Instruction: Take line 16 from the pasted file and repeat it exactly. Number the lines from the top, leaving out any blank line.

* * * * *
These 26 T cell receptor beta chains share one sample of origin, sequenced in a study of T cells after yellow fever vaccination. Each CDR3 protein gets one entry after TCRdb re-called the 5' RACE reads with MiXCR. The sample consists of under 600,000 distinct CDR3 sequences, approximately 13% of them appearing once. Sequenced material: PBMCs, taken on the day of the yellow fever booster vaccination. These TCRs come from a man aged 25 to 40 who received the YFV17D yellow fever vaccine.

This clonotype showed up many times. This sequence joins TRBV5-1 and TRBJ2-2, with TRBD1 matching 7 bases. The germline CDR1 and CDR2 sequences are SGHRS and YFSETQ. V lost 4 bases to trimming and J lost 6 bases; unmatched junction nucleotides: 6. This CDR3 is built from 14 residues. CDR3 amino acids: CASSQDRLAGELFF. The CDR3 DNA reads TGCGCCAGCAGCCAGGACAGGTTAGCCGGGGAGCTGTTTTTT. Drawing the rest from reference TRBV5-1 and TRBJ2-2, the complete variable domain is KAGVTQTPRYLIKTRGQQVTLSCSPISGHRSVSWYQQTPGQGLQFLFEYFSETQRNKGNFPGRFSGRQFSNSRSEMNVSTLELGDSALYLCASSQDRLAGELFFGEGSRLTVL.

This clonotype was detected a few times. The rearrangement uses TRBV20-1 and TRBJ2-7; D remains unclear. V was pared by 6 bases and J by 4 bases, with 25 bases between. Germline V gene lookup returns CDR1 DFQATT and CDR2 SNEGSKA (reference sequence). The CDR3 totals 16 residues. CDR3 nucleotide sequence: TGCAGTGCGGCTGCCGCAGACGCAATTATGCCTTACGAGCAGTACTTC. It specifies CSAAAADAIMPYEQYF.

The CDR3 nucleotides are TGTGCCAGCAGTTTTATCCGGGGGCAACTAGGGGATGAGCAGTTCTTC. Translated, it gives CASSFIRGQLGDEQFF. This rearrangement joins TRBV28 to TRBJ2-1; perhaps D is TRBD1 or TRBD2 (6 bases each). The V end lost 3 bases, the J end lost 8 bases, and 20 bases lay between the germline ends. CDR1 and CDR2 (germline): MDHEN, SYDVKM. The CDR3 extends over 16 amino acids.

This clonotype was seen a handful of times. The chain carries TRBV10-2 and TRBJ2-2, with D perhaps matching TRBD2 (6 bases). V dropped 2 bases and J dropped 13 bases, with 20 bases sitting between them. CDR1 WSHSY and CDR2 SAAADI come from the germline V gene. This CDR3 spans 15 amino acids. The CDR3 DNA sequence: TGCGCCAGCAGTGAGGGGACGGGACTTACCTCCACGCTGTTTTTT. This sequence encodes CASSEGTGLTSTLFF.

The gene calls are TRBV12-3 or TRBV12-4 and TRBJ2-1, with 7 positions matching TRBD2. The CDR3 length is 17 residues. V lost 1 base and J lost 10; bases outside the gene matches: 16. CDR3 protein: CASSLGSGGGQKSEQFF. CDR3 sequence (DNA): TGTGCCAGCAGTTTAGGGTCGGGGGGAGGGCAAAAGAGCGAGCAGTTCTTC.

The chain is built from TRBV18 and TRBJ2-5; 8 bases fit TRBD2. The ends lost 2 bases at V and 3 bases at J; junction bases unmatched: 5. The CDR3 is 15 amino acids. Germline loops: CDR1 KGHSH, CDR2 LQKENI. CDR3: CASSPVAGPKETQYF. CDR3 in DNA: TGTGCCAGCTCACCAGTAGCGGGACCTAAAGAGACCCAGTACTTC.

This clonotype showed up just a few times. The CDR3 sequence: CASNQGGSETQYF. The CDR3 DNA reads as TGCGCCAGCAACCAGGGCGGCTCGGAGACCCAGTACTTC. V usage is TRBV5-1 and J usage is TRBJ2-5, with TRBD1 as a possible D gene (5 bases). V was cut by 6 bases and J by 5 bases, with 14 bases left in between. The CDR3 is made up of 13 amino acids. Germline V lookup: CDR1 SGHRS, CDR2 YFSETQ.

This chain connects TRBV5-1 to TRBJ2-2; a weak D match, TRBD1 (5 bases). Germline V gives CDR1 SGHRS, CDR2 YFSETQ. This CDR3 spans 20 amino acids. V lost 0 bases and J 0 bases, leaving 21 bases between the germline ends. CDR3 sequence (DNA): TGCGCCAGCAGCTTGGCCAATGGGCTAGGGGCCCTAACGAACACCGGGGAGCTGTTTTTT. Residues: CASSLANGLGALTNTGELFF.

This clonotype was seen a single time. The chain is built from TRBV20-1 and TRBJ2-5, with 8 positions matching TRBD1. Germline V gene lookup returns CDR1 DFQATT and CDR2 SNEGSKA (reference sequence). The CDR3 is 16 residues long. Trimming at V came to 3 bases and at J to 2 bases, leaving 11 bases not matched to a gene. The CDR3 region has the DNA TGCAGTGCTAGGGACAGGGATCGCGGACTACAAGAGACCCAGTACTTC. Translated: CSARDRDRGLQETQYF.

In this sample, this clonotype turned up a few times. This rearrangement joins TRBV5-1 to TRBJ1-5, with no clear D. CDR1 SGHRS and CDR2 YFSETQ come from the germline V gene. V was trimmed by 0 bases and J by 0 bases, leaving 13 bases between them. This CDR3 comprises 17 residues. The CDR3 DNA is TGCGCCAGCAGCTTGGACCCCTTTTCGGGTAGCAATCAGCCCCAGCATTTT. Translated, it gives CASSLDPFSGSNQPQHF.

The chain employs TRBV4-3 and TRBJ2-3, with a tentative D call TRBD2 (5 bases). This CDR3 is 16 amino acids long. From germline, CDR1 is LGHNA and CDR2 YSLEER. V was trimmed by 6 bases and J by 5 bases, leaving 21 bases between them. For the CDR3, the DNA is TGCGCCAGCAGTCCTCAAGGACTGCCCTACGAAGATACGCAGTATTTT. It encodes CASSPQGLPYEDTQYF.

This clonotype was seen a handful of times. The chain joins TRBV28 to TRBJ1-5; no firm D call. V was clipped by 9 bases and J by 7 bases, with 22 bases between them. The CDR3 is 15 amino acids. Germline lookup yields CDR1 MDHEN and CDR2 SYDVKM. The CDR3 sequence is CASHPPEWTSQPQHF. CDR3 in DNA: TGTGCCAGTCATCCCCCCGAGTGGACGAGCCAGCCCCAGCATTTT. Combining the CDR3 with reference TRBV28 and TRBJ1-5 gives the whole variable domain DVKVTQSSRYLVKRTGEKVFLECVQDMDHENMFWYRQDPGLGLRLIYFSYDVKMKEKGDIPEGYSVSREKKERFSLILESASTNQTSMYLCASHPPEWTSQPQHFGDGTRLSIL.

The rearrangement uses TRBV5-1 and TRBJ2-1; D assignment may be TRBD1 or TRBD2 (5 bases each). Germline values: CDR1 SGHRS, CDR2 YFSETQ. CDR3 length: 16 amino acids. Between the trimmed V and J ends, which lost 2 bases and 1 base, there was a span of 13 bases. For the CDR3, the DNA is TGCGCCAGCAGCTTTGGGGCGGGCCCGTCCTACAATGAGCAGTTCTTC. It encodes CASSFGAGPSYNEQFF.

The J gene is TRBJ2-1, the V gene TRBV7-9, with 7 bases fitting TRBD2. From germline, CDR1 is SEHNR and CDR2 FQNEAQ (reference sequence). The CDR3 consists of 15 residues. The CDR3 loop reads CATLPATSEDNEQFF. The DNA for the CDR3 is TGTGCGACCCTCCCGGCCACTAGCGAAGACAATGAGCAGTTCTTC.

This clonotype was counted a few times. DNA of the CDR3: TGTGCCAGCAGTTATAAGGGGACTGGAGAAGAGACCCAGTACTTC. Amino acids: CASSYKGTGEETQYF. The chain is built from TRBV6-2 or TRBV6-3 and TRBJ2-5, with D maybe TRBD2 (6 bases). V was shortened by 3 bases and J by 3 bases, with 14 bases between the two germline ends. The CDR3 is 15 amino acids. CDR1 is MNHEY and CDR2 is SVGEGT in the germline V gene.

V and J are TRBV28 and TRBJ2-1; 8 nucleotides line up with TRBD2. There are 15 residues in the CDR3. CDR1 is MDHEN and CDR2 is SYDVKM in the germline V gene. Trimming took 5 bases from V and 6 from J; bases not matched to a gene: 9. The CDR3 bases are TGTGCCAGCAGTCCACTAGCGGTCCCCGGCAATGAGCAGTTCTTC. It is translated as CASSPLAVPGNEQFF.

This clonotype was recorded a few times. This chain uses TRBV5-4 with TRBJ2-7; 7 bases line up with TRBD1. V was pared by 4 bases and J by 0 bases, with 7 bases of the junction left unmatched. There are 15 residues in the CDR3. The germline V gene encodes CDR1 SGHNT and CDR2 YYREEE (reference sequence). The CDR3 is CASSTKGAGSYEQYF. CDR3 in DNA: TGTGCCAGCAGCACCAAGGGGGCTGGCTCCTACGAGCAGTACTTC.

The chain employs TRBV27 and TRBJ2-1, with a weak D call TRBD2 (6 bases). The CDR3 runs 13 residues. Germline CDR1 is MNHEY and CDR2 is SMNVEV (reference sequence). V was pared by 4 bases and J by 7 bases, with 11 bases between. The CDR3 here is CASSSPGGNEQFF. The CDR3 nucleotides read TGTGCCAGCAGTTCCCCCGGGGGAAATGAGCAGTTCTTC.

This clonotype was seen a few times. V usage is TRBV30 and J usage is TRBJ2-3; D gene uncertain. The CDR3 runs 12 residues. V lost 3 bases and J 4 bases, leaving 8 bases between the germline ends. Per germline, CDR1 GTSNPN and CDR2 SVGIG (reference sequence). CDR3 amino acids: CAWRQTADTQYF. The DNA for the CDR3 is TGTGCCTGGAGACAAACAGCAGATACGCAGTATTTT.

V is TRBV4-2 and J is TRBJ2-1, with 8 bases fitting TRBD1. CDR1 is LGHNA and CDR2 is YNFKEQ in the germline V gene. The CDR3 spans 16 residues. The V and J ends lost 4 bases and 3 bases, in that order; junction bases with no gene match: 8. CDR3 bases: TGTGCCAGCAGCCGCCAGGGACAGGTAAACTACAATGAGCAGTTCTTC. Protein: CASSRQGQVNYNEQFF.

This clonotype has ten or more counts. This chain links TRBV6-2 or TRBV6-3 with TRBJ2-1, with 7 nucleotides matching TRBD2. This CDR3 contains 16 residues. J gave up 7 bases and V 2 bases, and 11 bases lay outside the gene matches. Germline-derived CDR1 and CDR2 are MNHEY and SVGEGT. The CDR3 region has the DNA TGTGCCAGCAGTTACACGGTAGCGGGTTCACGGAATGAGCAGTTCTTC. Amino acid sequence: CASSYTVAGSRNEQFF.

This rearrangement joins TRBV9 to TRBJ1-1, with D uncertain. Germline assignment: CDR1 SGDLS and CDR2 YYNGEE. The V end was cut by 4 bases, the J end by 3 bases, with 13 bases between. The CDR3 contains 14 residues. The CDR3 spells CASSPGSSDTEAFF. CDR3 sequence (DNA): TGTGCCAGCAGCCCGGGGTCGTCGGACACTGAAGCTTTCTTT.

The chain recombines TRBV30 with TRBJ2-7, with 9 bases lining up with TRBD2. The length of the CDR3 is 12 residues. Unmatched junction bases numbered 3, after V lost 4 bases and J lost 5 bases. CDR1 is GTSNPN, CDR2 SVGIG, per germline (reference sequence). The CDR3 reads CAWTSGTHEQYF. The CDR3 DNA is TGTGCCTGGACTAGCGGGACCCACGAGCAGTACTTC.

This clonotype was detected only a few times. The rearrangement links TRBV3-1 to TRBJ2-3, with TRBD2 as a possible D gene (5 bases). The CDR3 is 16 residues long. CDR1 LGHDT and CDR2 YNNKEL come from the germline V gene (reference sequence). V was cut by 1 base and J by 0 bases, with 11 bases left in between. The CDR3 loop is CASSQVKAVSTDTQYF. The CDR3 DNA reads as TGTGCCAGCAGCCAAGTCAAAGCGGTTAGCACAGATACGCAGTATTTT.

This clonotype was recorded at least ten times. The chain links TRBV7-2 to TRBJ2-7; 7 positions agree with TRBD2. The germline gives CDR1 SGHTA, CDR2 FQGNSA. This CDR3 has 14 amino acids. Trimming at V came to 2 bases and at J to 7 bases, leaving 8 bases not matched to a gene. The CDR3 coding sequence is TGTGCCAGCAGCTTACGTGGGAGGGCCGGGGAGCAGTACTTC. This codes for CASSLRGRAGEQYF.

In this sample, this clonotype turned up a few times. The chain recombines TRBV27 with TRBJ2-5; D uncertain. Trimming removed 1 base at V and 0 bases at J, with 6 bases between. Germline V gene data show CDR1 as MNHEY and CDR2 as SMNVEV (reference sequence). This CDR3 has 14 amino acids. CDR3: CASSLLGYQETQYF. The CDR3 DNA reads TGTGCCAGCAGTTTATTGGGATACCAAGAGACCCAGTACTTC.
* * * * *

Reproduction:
This clonotype was counted a few times. DNA of the CDR3: TGTGCCAGCAGTTATAAGGGGACTGGAGAAGAGACCCAGTACTTC. Amino acids: CASSYKGTGEETQYF. The chain is built from TRBV6-2 or TRBV6-3 and TRBJ2-5, with D maybe TRBD2 (6 bases). V was shortened by 3 bases and J by 3 bases, with 14 bases between the two germline ends. The CDR3 is 15 amino acids. CDR1 is MNHEY and CDR2 is SVGEGT in the germline V gene.